The stiffening member 12 may be of a metallic material that is forged, cast, stamped or otherwise shaped for use; or it may be of a non-metallic material, such as from a polymer, plies of fiber-reinforced resin, and the like.


Preferably, the stiffening member 12 is planar and of a constant thickness t.sub.r of less than 2 mm.  More preferably, the stiffening member 12 has a thickness of about 1 mm, which is sufficient to modify the vibrational modes of the club head
10.  Alternatively, the stiffening member 12 may have a non-constant thickness or a thickness approximately the same as one of the portions of the club head 10 connected to the stiffening member 12, ranging from about 0.7 mm to 3 mm.  In addition, the
stiffening member 12 may be a solid piece or have one or more openings forming a truss-like structure, as desired.  The overall stiffness of the stiffening member 12 relative to the adjacent portions of the club head 10 should be sufficient to provide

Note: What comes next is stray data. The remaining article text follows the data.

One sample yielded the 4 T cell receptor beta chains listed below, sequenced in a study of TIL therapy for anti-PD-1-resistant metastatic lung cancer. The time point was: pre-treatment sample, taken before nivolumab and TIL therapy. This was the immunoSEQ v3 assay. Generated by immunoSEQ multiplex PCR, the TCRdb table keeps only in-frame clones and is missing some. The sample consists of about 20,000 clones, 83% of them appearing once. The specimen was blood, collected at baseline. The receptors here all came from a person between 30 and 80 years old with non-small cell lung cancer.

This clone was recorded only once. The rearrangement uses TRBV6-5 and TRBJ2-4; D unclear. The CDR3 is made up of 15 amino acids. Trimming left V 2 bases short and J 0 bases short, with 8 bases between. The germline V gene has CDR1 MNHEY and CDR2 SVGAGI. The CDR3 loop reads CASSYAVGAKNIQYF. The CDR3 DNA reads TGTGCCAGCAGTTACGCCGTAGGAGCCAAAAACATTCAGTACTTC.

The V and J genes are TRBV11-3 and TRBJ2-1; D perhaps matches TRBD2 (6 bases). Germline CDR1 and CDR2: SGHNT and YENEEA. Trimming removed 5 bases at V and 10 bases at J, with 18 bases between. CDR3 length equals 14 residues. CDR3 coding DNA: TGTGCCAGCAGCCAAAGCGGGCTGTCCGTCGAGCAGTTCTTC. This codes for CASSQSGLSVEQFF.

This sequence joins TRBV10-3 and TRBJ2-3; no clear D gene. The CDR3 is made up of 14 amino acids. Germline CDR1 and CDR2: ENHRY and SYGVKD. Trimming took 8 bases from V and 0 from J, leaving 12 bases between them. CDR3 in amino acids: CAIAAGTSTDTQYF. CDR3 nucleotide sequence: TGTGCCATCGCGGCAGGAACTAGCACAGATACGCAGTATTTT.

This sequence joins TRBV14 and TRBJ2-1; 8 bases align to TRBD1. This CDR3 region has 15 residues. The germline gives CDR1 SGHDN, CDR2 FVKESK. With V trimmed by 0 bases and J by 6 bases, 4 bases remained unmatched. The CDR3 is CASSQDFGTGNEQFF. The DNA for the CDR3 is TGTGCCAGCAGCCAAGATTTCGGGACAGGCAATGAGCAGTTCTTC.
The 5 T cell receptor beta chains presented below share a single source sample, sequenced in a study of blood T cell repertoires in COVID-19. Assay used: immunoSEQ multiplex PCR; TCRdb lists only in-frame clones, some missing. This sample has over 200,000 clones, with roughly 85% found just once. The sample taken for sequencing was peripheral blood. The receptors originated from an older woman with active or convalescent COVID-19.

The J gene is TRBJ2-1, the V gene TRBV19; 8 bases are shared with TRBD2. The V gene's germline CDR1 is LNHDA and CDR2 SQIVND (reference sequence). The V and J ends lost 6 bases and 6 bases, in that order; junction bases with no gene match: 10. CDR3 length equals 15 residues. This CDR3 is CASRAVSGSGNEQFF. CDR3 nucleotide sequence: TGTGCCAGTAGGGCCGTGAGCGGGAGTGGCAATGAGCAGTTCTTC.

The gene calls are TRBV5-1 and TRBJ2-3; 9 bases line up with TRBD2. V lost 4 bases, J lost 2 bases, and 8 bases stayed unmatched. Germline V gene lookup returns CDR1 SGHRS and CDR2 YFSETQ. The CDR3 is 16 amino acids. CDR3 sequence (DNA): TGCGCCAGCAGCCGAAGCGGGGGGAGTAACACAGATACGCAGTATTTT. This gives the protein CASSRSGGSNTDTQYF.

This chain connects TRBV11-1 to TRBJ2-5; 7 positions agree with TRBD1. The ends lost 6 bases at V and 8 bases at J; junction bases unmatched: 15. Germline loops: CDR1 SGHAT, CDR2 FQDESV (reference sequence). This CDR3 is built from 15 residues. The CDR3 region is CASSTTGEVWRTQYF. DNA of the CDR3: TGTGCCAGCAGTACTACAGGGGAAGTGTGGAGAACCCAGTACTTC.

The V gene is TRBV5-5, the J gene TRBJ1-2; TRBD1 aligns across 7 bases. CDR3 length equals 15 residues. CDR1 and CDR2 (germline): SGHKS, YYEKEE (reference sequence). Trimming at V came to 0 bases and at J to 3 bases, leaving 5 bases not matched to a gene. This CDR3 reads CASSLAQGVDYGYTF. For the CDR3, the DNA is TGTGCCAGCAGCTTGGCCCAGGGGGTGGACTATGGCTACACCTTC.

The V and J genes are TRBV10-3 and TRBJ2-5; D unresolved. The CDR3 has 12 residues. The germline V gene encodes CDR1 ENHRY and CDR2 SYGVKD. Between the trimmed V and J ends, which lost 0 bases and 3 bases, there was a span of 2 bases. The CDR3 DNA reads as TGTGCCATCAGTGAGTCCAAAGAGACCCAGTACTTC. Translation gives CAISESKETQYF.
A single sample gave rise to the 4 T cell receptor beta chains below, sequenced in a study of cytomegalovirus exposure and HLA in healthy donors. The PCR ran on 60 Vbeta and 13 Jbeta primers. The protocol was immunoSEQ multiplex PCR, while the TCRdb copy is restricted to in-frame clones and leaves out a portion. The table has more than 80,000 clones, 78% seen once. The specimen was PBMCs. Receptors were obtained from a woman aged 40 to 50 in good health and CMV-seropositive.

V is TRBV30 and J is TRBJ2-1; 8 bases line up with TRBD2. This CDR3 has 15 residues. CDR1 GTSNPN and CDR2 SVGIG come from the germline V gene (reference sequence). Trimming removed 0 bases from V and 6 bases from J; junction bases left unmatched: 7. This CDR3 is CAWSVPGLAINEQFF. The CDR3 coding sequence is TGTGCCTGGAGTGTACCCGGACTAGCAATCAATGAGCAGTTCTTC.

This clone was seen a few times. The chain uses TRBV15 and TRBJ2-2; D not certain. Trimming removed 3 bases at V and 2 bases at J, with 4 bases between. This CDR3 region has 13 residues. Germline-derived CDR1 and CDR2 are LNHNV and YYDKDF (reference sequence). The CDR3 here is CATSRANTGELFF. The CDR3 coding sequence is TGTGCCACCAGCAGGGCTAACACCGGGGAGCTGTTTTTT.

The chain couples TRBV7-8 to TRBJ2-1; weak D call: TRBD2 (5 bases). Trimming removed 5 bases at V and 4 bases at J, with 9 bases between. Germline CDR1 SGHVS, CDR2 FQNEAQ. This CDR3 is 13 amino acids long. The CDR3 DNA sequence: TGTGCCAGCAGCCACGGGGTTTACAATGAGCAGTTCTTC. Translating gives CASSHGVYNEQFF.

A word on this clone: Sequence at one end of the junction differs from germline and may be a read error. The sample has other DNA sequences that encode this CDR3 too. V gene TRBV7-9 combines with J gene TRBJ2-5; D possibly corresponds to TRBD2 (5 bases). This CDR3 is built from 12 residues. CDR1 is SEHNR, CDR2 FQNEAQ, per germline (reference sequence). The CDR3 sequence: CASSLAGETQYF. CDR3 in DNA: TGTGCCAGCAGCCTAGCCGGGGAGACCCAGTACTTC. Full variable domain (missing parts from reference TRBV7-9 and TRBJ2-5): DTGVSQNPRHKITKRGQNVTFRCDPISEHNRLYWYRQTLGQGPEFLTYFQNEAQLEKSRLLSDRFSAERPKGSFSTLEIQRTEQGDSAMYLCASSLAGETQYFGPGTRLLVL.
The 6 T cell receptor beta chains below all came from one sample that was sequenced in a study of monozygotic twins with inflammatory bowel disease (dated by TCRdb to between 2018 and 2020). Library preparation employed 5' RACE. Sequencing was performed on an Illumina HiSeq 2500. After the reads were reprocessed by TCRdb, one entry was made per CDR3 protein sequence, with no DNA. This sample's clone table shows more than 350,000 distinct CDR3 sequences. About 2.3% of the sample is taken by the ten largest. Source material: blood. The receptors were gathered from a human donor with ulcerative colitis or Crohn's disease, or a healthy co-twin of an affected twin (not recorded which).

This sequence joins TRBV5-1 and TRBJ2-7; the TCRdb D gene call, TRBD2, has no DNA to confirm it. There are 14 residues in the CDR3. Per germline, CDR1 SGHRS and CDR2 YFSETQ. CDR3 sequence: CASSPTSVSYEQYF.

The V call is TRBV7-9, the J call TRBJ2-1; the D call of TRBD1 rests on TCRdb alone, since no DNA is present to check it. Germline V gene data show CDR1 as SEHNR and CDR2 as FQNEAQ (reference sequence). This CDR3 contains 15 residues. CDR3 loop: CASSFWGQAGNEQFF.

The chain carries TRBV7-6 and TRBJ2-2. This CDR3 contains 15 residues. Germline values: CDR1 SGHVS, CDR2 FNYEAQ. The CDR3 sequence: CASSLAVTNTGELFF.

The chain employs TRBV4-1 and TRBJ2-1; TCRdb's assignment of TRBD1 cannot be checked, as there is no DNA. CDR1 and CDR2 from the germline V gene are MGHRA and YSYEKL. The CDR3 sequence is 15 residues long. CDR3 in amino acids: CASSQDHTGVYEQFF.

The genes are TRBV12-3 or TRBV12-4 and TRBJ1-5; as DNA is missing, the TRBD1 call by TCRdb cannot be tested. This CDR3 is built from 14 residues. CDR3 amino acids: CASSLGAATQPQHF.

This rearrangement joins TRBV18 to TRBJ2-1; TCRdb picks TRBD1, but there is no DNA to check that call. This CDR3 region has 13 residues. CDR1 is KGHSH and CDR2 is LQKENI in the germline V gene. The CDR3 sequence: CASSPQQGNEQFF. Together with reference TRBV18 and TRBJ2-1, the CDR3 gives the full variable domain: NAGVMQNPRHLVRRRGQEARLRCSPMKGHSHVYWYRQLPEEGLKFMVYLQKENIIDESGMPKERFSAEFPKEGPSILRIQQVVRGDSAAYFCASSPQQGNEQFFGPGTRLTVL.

the desired vibration mode modifications.


FIGS. 2 and 3 show different orientations of the stiffening member 12 at the region around the hosel 14.  In FIG. 2 the stiffening member 12 is at an angle .theta.  about 45 degrees relative to a vertical plane containing a point on the axis 30
and a horizontal line 31 that is substantially parallel to the striking plate.  Alternatively, the stiffening member 12 may be formed as in FIG. 3 at an angle .theta.  that is at about 90 degrees relative to a substantially vertical plane that is tangent
to the side portion 44 at the junction with the stiffening member 12.  In both embodiments the stiffening member 12 extends a distance W.sub.1, W.sub.2 respectively that is less than half the distance W from the heel region 34 to the toe region 32, and
preferably the stiffening member 12 extends less than one-third the distance W.